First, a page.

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The Impact of COVID-19 on Global Startup Ecosystems

As our world is shaken in the most dramatic way imaginable, it is time for our global startup community to get closer, support, and learn from each other. Some of us remember the crash of 1987, the dot-com bubble burst of 2000-2001, and the 2007 financial crisis. With COVID-19, not only is the economic crisis sudden, the human impact is also horrific.
Arnobio Morelix
on April 01, 2020

To better understand the impact of this crisis on startup ecosystems and to help founders and policymakers get through the storm, Startup Genome is launching the COVID-19 and Startup Ecosystems Series, of which this is our first installment, as well as a Global Policy Database for governments to learn from each others’ initiatives.

Acknowledgments
The authors are grateful to the founders all over the world working to get through the COVID-19 crisis, and all the ecosystems working hard to support them. We are also incredibly grateful to the whole Startup Genome team who made this work possible, especially Marc Penzel, Stephan Kuester, Tricia Whitlock, Adam Bregu, Lais de Oliveira, Patricia Russ, Pavan Kumar, Utkarsh Jain, Poorva Mendiratta and Shekhar SIngh Parihar — who together make up Startup Genome’s COVID-19 Taskforce.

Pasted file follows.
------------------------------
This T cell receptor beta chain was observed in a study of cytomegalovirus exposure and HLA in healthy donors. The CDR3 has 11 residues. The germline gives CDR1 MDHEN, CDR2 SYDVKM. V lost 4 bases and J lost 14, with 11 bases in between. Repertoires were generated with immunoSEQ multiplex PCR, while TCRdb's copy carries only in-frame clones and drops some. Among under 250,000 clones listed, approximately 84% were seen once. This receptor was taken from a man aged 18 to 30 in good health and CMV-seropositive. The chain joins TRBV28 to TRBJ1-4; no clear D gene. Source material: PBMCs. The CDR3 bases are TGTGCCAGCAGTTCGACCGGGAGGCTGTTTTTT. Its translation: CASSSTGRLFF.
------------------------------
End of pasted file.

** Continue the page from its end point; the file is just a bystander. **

In this report, the key findings are:

  • Chinese VC deals have contracted between 50 and 57 percentage points since the onset of the crisis in the first two months of the year, relative to the rest of the world. If a drop like that happens globally, even for just two months, approximately $28 billion in startup investment will go missing in 2020, with a dramatic impact on companies.
  • If the drop in investments continues much further beyond two months and the COVID-19 shocks trigger an economic contraction — which is happening globally, according to the IMF — we can look at the previous two recessions (2000-2001 and 2007-2009) as historical analogies for the current moment. In those cases, the total drops in global VC investments were between 21.6 and 29.3 percent over twelve months — the equivalent of a decline of up to $86.4 billion in global VC investments, when projected to our current context. After the past two recessions, global VC investments took one (2007-2008) and three (2000-2001) years to recover to pre-contraction levels. Related, technology IPOs in the U.S. dropped by 90 percent following the last two recessions, and tech IPOs in the U.S. have not yet recovered to pre-Recession levels, with the number of IPOs in 2019 (34) being 55.3 percent lower than in 2007 (76).